Trent – when I started trying to weed through all my saved recipes & cookbooks, I used 2 smaller-sized photo albums (the kind with slip-in sleeves) for the first basic sort. One is labelled “to try” & the other “faves”. Once I try one out, it’s either discarded or moved to the ‘faves’ book, as appropriate. Now I’m working on getting the ‘faves’ retyped to upload to one of the sites for creating your own cookbook. It’s great to be able to go to the one for a sure-fire recipe – & to have all our favorites in one place instead of finding the right cookbook or file – , or to the other if we’re experimenting!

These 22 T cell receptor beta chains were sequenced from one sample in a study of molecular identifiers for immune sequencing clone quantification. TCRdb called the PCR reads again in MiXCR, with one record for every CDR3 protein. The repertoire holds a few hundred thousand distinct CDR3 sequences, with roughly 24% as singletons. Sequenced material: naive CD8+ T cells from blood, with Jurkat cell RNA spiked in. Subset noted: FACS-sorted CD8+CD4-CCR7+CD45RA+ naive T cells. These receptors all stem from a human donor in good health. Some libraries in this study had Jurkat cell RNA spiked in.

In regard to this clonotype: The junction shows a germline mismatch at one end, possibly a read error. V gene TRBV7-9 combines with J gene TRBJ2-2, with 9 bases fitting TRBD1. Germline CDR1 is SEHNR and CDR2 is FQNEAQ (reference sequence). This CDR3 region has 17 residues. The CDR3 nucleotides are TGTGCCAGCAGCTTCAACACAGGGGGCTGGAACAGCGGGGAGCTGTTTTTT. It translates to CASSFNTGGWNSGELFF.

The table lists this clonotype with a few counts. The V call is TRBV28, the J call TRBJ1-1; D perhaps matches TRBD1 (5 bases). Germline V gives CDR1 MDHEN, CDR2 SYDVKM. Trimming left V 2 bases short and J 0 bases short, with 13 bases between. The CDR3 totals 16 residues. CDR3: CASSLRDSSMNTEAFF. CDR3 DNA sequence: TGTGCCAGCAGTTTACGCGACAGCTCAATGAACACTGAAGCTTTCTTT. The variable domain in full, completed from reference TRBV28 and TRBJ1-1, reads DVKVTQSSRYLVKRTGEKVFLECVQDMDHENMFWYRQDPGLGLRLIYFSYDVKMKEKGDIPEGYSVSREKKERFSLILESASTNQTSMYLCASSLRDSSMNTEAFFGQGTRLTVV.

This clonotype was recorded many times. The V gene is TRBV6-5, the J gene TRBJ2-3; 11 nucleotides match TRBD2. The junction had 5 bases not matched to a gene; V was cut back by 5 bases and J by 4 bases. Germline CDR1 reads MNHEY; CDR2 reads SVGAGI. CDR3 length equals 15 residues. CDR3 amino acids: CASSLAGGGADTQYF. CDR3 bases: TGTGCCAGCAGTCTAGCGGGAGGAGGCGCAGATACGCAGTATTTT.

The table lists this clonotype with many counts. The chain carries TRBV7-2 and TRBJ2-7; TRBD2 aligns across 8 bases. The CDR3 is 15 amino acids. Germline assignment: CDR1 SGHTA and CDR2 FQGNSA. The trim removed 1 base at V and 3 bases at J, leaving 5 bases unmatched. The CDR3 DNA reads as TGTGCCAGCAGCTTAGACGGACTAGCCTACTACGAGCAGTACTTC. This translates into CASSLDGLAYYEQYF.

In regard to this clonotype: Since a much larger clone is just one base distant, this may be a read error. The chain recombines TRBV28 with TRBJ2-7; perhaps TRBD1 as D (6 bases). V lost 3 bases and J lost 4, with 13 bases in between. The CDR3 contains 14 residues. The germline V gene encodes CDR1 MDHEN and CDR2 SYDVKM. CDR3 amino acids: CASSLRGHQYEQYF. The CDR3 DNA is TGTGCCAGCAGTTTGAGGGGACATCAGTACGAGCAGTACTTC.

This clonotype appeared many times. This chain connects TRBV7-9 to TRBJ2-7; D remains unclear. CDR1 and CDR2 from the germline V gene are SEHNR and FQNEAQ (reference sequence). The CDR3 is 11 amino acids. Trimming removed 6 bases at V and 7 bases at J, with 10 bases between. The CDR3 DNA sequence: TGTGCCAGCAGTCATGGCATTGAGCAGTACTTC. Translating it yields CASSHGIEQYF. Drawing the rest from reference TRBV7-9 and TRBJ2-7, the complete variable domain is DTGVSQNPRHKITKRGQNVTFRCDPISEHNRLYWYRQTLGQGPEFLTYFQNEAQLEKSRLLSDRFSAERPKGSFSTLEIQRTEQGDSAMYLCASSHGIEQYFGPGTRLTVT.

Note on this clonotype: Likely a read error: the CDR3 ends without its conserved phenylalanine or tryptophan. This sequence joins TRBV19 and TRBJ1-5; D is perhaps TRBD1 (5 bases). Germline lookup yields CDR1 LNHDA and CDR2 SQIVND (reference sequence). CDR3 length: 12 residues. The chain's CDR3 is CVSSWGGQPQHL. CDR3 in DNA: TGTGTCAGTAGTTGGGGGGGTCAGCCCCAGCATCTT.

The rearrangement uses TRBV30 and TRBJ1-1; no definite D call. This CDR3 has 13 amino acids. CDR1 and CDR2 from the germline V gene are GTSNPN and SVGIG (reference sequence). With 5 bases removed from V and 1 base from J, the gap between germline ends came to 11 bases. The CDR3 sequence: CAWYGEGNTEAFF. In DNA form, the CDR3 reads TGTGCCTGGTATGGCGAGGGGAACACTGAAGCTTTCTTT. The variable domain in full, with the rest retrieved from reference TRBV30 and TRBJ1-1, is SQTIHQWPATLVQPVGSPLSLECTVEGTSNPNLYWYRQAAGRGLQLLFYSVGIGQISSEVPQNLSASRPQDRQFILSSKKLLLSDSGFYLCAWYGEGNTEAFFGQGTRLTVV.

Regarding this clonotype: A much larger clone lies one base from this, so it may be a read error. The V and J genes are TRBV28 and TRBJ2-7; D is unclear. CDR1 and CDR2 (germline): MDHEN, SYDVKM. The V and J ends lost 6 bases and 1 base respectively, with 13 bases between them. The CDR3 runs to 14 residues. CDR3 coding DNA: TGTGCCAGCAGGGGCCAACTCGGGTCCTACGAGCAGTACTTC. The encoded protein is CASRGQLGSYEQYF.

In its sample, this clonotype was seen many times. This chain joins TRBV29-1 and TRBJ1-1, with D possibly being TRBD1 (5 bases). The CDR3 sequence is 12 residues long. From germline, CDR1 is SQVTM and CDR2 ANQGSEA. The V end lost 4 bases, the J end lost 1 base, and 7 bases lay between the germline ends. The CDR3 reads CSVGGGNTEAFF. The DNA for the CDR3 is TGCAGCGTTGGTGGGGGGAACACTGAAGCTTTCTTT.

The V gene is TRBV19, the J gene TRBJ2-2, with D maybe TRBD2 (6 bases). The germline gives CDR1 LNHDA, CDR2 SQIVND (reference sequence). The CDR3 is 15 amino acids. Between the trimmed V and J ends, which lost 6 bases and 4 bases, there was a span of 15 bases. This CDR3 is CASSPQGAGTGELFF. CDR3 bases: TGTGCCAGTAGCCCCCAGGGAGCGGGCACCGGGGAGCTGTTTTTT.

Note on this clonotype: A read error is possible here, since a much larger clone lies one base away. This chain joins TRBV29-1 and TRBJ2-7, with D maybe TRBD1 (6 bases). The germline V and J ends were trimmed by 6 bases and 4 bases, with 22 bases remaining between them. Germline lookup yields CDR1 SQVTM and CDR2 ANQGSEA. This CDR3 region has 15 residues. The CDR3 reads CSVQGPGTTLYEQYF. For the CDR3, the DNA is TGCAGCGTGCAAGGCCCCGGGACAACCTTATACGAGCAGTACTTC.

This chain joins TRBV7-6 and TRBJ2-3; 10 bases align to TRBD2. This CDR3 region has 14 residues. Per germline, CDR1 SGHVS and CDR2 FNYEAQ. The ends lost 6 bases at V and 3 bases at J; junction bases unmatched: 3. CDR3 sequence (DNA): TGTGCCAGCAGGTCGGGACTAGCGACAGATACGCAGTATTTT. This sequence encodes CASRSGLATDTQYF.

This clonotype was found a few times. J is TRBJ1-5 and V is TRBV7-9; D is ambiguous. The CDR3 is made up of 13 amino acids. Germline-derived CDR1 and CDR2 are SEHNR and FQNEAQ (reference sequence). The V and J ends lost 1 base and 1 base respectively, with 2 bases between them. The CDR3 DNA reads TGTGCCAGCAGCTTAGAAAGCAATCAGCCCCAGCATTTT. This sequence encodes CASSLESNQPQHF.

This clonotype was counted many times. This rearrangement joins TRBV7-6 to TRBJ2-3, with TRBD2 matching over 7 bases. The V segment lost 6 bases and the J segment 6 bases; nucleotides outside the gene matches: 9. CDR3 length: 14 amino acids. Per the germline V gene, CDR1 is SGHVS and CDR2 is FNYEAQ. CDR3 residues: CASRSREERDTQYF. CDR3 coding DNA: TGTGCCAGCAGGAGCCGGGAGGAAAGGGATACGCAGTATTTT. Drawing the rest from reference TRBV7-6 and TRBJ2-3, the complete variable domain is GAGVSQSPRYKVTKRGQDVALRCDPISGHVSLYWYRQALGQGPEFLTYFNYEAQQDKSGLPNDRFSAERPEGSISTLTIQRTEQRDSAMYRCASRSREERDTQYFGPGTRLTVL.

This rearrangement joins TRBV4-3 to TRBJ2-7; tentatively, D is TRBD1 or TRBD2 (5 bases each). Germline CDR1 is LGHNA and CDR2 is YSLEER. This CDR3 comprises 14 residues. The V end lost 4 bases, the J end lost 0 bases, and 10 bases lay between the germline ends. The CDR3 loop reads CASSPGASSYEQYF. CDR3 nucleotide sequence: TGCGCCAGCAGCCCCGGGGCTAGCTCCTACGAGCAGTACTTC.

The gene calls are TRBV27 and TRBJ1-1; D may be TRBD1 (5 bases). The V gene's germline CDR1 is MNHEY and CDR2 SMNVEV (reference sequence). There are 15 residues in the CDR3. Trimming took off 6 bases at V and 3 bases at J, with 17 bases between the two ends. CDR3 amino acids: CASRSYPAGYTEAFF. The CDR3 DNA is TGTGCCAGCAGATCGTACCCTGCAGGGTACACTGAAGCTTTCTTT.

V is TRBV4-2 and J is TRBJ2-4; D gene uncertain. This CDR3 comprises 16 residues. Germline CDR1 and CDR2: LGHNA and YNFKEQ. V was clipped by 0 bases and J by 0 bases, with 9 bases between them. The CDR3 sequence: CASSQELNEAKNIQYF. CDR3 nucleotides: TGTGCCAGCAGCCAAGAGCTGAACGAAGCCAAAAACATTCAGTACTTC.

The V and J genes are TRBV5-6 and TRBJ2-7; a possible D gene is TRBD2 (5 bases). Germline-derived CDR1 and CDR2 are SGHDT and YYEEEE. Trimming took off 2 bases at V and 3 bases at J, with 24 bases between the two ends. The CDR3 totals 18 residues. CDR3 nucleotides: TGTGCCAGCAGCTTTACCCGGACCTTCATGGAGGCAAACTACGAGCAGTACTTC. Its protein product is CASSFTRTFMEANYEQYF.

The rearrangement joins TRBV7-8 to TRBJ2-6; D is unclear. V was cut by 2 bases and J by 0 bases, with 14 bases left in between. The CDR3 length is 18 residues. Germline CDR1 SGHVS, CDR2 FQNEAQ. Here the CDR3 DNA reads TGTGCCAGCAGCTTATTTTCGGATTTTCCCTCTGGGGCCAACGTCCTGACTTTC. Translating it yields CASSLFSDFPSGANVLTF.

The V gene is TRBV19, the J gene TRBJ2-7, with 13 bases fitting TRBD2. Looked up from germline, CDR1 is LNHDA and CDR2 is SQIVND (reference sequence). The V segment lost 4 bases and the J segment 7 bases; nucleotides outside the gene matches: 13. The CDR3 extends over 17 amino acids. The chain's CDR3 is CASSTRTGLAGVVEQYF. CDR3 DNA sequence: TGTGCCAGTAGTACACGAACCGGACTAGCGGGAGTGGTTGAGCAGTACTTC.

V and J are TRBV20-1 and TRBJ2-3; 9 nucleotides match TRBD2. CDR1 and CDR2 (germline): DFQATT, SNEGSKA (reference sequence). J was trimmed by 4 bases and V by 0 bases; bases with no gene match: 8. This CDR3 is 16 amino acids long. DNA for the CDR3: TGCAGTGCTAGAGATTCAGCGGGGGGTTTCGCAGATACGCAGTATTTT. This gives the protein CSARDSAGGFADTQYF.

2. Adam P says:

    I work with a nice woman of Indian descent, and she brings in samosas and other delicious Indian food for Diwali every year for her co-workers to share. She will often tell us “Happy Diwali!” at that time of year. Is anyone offended? No. I don’t understand why saying “Happy Christmas” or “Merry Christmas” could possibly offend anyone, Christian or not. Christmas is so secular in any case at this point, who really cares? “Happy Holidays” is so 1990s.

  3. Johanna says:

    @Adam P: It’s not the same. Christianity holds a position of privilege in Western society, so to say “Merry Christmas” to someone you don’t know well is to say “I assume you celebrate Christmas, which in any case is more important than other holidays that people might celebrate as well/instead.” Wishing an obviously non-Indian person a happy Diwali doesn’t carry the same implication.